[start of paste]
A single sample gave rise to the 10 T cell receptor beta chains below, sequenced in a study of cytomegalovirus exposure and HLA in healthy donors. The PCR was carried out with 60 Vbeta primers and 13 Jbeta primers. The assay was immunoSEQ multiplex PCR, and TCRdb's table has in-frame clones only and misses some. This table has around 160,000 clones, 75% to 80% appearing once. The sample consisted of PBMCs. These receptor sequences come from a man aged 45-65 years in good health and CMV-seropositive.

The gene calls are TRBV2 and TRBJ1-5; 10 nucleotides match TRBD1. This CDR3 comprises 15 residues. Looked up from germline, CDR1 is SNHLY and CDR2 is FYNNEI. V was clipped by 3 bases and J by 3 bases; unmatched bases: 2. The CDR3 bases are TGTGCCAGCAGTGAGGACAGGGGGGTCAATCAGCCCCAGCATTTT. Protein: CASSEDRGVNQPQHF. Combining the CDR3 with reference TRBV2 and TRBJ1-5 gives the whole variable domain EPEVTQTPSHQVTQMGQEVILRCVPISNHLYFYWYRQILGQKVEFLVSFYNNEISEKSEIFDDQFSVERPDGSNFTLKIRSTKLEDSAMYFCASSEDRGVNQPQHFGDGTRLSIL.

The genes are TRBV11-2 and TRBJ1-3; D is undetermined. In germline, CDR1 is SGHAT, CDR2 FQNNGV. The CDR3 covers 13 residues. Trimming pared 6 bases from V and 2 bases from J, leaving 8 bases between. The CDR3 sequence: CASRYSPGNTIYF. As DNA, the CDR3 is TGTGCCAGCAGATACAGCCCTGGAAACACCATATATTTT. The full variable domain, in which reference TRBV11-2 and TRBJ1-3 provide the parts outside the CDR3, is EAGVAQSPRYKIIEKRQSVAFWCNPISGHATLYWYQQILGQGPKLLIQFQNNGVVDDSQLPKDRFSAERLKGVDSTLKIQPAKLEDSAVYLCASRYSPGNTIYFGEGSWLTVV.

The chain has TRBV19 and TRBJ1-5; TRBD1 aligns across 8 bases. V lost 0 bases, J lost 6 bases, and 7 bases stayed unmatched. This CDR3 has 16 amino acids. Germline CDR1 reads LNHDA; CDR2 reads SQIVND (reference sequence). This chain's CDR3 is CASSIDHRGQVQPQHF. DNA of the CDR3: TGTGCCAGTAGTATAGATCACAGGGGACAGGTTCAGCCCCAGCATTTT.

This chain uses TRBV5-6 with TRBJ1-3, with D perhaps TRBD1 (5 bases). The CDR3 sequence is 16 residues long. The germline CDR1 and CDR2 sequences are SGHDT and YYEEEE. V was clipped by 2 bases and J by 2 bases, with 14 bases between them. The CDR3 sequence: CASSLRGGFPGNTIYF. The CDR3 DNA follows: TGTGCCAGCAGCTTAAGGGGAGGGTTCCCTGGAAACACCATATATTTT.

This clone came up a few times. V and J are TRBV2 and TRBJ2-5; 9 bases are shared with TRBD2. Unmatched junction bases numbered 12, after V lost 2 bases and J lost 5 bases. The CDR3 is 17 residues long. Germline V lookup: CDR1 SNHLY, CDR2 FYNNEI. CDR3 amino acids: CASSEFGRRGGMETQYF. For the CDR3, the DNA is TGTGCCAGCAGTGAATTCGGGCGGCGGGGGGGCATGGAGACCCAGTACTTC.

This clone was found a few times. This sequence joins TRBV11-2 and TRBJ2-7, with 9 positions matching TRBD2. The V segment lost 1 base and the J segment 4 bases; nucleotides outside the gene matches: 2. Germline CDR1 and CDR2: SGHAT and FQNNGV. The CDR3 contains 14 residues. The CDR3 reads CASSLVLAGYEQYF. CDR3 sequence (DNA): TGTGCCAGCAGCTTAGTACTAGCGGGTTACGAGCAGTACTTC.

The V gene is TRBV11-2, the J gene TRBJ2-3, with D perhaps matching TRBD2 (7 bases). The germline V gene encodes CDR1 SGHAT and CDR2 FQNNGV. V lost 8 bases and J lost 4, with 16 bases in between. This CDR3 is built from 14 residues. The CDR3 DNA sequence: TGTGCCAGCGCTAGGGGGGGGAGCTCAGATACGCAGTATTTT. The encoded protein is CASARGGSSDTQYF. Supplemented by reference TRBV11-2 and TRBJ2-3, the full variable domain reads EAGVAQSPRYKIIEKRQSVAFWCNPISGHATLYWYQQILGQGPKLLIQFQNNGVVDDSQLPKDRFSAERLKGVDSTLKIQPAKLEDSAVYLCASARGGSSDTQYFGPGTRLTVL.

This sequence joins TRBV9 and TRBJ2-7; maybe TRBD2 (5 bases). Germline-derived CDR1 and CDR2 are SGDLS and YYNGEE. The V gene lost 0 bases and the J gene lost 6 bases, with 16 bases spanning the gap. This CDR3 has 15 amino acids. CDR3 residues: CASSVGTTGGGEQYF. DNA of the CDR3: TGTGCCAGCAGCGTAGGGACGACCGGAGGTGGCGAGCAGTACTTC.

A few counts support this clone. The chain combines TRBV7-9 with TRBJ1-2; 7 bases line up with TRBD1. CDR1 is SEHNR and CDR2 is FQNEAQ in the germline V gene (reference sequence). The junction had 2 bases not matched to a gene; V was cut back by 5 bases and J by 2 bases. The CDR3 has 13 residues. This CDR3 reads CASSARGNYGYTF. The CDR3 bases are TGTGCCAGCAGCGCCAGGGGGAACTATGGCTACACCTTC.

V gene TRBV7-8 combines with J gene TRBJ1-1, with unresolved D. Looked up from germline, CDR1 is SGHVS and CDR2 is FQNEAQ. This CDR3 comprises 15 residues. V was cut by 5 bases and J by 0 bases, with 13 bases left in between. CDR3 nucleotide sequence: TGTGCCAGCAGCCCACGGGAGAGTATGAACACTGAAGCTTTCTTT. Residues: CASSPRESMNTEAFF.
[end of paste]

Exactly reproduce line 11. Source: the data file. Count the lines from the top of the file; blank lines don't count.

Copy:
V gene TRBV7-8 combines with J gene TRBJ1-1, with unresolved D. Looked up from germline, CDR1 is SGHVS and CDR2 is FQNEAQ. This CDR3 comprises 15 residues. V was cut by 5 bases and J by 0 bases, with 13 bases left in between. CDR3 nucleotide sequence: TGTGCCAGCAGCCCACGGGAGAGTATGAACACTGAAGCTTTCTTT. Residues: CASSPRESMNTEAFF.